" A reinforced consolidation of the American and British standards could be the basis for restoring our breed to the gladiatorial glory of its ancient past, in capability if not in usage".....Norman Howard Carp-Gordon
"I can live with doubt, or not knowing, rather than to have answers that might be wrong"...Richard Feynman
TEST YOUR DOGS!
Steph

Registered: 08/24/06
Posts: 912
Reply with quote  #13 
Ours would grab and hold.  They DO lock their jaws.

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“Your time is limited, so don't waste it living someone else's life. Don't be trapped by dogma - which is living with the results of other people's thinking. Don't let the noise of other's opinions drown out your own inner voice. And most important, have the courage to follow your heart and intuition. They somehow already know what you truly want to become. Everything else is secondary.”
Steve Jobs
erikam

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Reply with quote  #14 
Quote:
They DO lock their jaws.
  With what ? Does the muscle sieze or permanently contract and won't un-contract ? Is there a piece of bone that moves into a hole or a groove or cup that stops the jaw from opening ? What is the locking mechanism?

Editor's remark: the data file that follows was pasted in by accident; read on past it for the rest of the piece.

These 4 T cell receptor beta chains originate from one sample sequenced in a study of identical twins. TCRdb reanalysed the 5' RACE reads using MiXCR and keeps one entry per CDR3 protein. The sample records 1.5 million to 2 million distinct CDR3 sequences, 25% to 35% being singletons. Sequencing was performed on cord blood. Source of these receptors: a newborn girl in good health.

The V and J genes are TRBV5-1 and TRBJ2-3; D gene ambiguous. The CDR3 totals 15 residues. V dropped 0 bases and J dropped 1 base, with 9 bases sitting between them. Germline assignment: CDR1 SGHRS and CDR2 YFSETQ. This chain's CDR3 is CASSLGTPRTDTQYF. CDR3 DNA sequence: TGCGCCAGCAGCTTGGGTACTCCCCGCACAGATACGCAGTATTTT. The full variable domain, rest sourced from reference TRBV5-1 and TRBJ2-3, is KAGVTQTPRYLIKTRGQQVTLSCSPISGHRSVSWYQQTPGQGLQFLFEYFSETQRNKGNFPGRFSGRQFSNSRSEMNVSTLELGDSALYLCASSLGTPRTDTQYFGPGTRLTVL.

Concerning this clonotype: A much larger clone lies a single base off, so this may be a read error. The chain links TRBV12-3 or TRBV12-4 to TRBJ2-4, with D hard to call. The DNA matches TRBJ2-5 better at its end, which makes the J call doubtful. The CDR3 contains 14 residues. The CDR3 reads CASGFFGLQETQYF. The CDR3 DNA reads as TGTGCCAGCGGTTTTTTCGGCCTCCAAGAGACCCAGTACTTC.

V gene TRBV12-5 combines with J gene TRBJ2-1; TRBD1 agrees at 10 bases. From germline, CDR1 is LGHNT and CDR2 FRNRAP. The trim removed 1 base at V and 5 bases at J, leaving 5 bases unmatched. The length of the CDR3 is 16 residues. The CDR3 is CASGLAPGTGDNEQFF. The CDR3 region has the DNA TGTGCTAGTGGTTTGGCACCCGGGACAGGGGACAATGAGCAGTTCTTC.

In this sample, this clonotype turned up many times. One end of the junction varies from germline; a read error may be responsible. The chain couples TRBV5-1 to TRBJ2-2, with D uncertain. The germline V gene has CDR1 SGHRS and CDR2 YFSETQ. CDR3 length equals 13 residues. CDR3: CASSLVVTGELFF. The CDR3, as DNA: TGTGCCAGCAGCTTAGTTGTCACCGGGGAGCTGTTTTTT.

SteveOifer

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Reply with quote  #15 

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LOCKING JAWS? IMPOSSIBLE

skull.jpg

The diagram above shows the correct skull structure, jaw alignment, and dentition for mesocephalic breeds of dogs. Mesocephalic refers to those breeds whose length of muzzle approximates the length of the top skull. These breeds when correctly structured have a scissors bite, with the top teeth meeting tightly in front of the bottom teeth.

Most of the breeds of dogs lumped under the ubiquitous heading of “pit bull” are mesocephalic, but some are not.

There is no supernatural structure to these breed’s skull, jaw, or teeth. That any dog is capable of locking its jaw is a myth.

Sound, correct dogs have 42 teeth after the seven month molars erupt. Dogs may exhibit malocclusions, or genetically missing teeth, usually pre-molars.

There are two more types of skull that are displayed in dogs. The brachycephalic which is the very short faced seen in breeds such as the Bulldog, Pug, Boston terrier, Pekingese, American Bulldog, etc. These breeds are predisposed to malocclusions, and to missing teeth due to crowding. These breeds are prognathous jawed, with the lower teeth protruding in front of the top teeth.

The dolichocephalic type of skull is long, and narrow, the muzzle is longer than the top skull. It is common in breeds such as the Borzoi, the Bull Terrier, and the Collie. The long narrow jaws appear to be able to hold more teeth, but these breeds also have 42 teeth.

These are the facts about dog skull configuration.


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For the betterment of the breed!

"Above all, a uniform type should be aimed at by breeders and uniformity of type can only exist in a proportionate ratio in the purity and distinctiveness in any breed"!.........M. Moore
"If breeds did not adhere to a specific shape, form, and colour range, or if breeders disregarded this blueprint, the breed would degenerate to the point that it would hardly resemble the breed at all. Selective breeding does not just create breeds- it preserves them as well. Breeding purebred dogs inherently means accepting limitations on your freedom to just breed anything"...Catherine McMillan